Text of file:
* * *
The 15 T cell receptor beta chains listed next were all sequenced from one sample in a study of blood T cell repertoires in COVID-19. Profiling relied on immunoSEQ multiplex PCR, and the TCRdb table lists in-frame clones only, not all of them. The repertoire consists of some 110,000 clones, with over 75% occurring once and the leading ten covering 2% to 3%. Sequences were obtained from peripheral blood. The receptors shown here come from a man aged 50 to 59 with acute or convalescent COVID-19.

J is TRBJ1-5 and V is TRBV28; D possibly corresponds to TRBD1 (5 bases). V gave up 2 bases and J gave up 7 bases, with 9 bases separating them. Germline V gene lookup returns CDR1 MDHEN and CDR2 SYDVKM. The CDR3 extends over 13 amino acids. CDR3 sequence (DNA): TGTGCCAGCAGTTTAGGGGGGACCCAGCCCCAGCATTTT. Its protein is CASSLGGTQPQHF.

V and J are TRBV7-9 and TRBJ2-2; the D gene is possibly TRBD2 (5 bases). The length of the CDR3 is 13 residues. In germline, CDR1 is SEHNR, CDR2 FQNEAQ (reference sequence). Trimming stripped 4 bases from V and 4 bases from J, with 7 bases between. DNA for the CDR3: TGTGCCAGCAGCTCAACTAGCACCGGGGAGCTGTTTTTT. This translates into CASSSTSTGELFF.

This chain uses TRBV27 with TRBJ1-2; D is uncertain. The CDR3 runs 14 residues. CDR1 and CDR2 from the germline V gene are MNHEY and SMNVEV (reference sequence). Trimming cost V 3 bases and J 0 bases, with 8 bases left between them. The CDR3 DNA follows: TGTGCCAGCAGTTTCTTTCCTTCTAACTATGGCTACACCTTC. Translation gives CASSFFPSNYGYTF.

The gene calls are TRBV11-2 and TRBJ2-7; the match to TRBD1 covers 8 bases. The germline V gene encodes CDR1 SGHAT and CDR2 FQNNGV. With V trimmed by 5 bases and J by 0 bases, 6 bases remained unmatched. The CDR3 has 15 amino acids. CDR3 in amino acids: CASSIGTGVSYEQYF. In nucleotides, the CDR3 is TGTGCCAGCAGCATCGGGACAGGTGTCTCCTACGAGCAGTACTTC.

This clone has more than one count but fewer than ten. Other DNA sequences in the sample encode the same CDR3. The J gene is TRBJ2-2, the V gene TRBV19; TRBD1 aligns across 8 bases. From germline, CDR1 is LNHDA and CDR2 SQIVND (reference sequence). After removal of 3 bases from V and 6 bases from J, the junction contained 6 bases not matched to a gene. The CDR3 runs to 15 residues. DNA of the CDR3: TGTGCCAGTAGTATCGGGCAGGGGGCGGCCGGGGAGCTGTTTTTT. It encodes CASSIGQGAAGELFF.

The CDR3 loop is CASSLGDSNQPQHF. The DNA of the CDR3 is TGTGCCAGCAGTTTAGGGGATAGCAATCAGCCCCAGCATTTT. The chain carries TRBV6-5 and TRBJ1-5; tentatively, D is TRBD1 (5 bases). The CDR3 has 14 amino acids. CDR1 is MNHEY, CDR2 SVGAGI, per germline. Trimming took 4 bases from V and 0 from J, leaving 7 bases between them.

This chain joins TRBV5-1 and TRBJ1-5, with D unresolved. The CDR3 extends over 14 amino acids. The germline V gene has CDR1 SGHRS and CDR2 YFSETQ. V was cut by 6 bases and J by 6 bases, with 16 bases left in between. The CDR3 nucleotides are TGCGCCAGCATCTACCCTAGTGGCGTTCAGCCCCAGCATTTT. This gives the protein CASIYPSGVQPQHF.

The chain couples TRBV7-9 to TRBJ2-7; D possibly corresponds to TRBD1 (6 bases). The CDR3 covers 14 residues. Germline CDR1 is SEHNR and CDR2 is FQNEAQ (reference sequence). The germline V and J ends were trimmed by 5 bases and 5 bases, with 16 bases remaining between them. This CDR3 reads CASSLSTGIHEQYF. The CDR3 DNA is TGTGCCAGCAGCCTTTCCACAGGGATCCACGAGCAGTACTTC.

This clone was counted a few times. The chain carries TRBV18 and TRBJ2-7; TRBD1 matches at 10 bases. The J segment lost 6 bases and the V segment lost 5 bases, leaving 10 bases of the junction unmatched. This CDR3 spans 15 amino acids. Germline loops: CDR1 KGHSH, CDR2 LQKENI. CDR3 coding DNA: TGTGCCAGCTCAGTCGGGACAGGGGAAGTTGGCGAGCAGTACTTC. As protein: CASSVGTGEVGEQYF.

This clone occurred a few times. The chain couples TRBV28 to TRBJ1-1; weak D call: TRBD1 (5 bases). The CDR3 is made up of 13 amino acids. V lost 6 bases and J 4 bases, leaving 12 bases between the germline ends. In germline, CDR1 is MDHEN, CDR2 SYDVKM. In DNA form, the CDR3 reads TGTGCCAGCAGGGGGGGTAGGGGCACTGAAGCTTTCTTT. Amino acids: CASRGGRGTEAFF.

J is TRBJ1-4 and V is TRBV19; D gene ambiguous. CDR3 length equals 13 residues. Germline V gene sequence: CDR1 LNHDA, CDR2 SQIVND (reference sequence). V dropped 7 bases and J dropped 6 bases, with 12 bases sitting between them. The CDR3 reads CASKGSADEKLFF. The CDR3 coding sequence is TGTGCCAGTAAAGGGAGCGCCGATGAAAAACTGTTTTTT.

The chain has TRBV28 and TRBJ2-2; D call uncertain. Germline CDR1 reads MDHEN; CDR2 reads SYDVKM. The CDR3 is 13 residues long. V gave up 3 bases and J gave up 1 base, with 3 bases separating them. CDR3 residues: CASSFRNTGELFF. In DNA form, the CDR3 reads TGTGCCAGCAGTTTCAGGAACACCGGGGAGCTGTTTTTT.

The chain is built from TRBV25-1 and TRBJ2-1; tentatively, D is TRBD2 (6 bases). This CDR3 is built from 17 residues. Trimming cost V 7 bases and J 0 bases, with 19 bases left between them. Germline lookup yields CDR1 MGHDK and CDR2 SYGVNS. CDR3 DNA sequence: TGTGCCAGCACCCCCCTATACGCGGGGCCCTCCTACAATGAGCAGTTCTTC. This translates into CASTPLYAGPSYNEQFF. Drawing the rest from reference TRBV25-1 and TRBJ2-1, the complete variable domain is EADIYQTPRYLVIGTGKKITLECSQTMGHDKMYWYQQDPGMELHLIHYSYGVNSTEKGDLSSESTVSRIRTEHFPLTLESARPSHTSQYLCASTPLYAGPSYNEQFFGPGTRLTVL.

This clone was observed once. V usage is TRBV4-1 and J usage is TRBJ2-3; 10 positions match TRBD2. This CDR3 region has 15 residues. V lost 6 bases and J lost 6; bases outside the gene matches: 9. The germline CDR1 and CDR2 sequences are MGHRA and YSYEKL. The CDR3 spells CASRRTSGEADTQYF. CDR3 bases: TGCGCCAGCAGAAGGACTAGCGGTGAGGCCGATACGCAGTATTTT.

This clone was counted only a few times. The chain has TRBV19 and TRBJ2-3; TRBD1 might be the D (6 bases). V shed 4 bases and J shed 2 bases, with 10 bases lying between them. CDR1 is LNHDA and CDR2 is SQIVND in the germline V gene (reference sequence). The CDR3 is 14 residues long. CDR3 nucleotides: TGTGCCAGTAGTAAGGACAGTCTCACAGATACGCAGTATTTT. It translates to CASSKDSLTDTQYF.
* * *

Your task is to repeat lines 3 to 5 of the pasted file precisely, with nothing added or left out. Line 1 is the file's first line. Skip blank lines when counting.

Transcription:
V and J are TRBV7-9 and TRBJ2-2; the D gene is possibly TRBD2 (5 bases). The length of the CDR3 is 13 residues. In germline, CDR1 is SEHNR, CDR2 FQNEAQ (reference sequence). Trimming stripped 4 bases from V and 4 bases from J, with 7 bases between. DNA for the CDR3: TGTGCCAGCAGCTCAACTAGCACCGGGGAGCTGTTTTTT. This translates into CASSSTSTGELFF.

This chain uses TRBV27 with TRBJ1-2; D is uncertain. The CDR3 runs 14 residues. CDR1 and CDR2 from the germline V gene are MNHEY and SMNVEV (reference sequence). Trimming cost V 3 bases and J 0 bases, with 8 bases left between them. The CDR3 DNA follows: TGTGCCAGCAGTTTCTTTCCTTCTAACTATGGCTACACCTTC. Translation gives CASSFFPSNYGYTF.

The gene calls are TRBV11-2 and TRBJ2-7; the match to TRBD1 covers 8 bases. The germline V gene encodes CDR1 SGHAT and CDR2 FQNNGV. With V trimmed by 5 bases and J by 0 bases, 6 bases remained unmatched. The CDR3 has 15 amino acids. CDR3 in amino acids: CASSIGTGVSYEQYF. In nucleotides, the CDR3 is TGTGCCAGCAGCATCGGGACAGGTGTCTCCTACGAGCAGTACTTC.